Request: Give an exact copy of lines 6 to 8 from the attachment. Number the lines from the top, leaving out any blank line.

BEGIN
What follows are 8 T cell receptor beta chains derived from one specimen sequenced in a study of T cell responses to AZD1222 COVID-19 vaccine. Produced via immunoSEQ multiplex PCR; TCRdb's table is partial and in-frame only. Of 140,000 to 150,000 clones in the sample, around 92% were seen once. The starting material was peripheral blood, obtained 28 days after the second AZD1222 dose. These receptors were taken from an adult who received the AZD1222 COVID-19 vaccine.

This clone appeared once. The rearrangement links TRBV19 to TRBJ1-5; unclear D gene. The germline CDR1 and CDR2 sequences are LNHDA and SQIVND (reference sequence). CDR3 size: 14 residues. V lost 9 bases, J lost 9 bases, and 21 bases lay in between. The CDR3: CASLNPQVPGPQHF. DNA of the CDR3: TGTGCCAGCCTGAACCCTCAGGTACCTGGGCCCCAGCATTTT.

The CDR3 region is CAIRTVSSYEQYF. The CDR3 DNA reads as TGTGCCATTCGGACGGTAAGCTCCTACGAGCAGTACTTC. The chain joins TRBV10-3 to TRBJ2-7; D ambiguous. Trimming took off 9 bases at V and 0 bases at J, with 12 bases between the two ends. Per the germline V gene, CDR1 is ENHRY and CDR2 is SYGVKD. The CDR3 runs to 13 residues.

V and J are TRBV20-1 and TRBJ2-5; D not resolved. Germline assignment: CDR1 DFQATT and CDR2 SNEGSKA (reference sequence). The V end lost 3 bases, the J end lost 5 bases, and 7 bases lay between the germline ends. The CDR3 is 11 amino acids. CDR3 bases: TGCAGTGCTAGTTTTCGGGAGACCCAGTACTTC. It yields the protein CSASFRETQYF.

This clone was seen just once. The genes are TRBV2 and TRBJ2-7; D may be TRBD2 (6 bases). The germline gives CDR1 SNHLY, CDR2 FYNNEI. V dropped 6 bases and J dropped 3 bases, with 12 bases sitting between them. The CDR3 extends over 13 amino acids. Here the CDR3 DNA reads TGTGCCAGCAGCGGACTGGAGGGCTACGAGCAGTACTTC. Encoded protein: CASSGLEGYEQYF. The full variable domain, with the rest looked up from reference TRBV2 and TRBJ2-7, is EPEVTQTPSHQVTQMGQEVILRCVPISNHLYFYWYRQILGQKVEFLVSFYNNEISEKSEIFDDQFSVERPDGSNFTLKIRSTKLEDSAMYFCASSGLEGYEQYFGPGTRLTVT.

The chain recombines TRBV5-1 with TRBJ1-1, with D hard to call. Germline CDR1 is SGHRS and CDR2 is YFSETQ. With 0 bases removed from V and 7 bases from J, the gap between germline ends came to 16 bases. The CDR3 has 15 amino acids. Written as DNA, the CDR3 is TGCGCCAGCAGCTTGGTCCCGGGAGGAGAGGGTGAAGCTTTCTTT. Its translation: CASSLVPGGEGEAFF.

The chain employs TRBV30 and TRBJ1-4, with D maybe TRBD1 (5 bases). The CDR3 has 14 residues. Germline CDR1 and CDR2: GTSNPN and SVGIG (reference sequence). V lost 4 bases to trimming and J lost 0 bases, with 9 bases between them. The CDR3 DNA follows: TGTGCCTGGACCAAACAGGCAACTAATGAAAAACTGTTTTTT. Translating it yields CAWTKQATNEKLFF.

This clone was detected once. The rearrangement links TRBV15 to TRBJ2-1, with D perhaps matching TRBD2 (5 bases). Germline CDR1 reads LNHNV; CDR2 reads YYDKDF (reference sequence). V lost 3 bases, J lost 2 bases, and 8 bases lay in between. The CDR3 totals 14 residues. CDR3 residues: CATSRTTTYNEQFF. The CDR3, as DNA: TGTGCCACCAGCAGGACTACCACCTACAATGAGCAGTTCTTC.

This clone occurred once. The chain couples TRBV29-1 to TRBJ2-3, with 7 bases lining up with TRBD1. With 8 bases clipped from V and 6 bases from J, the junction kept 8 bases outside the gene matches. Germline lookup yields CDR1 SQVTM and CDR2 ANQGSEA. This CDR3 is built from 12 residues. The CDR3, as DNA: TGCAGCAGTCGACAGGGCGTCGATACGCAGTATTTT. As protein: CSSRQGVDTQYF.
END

The chain recombines TRBV5-1 with TRBJ1-1, with D hard to call. Germline CDR1 is SGHRS and CDR2 is YFSETQ. With 0 bases removed from V and 7 bases from J, the gap between germline ends came to 16 bases. The CDR3 has 15 amino acids. Written as DNA, the CDR3 is TGCGCCAGCAGCTTGGTCCCGGGAGGAGAGGGTGAAGCTTTCTTT. Its translation: CASSLVPGGEGEAFF.

The chain employs TRBV30 and TRBJ1-4, with D maybe TRBD1 (5 bases). The CDR3 has 14 residues. Germline CDR1 and CDR2: GTSNPN and SVGIG (reference sequence). V lost 4 bases to trimming and J lost 0 bases, with 9 bases between them. The CDR3 DNA follows: TGTGCCTGGACCAAACAGGCAACTAATGAAAAACTGTTTTTT. Translating it yields CAWTKQATNEKLFF.

This clone was detected once. The rearrangement links TRBV15 to TRBJ2-1, with D perhaps matching TRBD2 (5 bases). Germline CDR1 reads LNHNV; CDR2 reads YYDKDF (reference sequence). V lost 3 bases, J lost 2 bases, and 8 bases lay in between. The CDR3 totals 14 residues. CDR3 residues: CATSRTTTYNEQFF. The CDR3, as DNA: TGTGCCACCAGCAGGACTACCACCTACAATGAGCAGTTCTTC.